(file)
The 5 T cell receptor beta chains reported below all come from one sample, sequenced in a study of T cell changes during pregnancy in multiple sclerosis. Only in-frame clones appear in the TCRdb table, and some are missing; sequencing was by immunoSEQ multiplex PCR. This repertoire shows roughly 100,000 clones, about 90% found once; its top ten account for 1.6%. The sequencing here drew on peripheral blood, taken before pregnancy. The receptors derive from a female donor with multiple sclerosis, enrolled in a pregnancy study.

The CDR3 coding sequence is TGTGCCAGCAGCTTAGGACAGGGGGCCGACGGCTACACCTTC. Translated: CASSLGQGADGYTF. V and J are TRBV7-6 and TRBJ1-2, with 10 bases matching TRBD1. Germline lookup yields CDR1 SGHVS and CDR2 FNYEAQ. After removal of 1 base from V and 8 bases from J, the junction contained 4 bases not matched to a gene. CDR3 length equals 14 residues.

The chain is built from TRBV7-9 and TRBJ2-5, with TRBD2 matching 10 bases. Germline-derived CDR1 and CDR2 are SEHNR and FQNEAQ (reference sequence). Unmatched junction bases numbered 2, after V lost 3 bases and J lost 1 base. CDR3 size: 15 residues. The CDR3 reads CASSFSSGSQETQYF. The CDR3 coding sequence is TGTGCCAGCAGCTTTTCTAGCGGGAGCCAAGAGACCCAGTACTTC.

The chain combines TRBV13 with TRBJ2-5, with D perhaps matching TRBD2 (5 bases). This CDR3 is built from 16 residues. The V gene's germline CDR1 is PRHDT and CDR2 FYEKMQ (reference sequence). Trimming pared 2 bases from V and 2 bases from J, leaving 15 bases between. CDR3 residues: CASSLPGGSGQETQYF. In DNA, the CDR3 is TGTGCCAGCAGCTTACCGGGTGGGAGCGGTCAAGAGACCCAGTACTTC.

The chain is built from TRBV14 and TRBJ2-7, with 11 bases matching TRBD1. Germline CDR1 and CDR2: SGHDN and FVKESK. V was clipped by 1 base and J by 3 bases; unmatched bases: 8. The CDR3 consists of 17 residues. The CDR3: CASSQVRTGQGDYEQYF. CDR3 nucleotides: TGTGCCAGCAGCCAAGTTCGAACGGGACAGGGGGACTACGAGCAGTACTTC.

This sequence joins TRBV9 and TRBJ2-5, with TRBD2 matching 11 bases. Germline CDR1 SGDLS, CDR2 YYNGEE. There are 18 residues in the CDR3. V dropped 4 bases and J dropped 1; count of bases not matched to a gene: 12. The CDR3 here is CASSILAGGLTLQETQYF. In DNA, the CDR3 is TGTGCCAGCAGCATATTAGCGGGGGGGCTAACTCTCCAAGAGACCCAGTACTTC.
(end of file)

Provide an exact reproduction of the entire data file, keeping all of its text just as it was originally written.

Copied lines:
The 5 T cell receptor beta chains reported below all come from one sample, sequenced in a study of T cell changes during pregnancy in multiple sclerosis. Only in-frame clones appear in the TCRdb table, and some are missing; sequencing was by immunoSEQ multiplex PCR. This repertoire shows roughly 100,000 clones, about 90% found once; its top ten account for 1.6%. The sequencing here drew on peripheral blood, taken before pregnancy. The receptors derive from a female donor with multiple sclerosis, enrolled in a pregnancy study.

The CDR3 coding sequence is TGTGCCAGCAGCTTAGGACAGGGGGCCGACGGCTACACCTTC. Translated: CASSLGQGADGYTF. V and J are TRBV7-6 and TRBJ1-2, with 10 bases matching TRBD1. Germline lookup yields CDR1 SGHVS and CDR2 FNYEAQ. After removal of 1 base from V and 8 bases from J, the junction contained 4 bases not matched to a gene. CDR3 length equals 14 residues.

The chain is built from TRBV7-9 and TRBJ2-5, with TRBD2 matching 10 bases. Germline-derived CDR1 and CDR2 are SEHNR and FQNEAQ (reference sequence). Unmatched junction bases numbered 2, after V lost 3 bases and J lost 1 base. CDR3 size: 15 residues. The CDR3 reads CASSFSSGSQETQYF. The CDR3 coding sequence is TGTGCCAGCAGCTTTTCTAGCGGGAGCCAAGAGACCCAGTACTTC.

The chain combines TRBV13 with TRBJ2-5, with D perhaps matching TRBD2 (5 bases). This CDR3 is built from 16 residues. The V gene's germline CDR1 is PRHDT and CDR2 FYEKMQ (reference sequence). Trimming pared 2 bases from V and 2 bases from J, leaving 15 bases between. CDR3 residues: CASSLPGGSGQETQYF. In DNA, the CDR3 is TGTGCCAGCAGCTTACCGGGTGGGAGCGGTCAAGAGACCCAGTACTTC.

The chain is built from TRBV14 and TRBJ2-7, with 11 bases matching TRBD1. Germline CDR1 and CDR2: SGHDN and FVKESK. V was clipped by 1 base and J by 3 bases; unmatched bases: 8. The CDR3 consists of 17 residues. The CDR3: CASSQVRTGQGDYEQYF. CDR3 nucleotides: TGTGCCAGCAGCCAAGTTCGAACGGGACAGGGGGACTACGAGCAGTACTTC.

This sequence joins TRBV9 and TRBJ2-5, with TRBD2 matching 11 bases. Germline CDR1 SGDLS, CDR2 YYNGEE. There are 18 residues in the CDR3. V dropped 4 bases and J dropped 1; count of bases not matched to a gene: 12. The CDR3 here is CASSILAGGLTLQETQYF. In DNA, the CDR3 is TGTGCCAGCAGCATATTAGCGGGGGGGCTAACTCTCCAAGAGACCCAGTACTTC.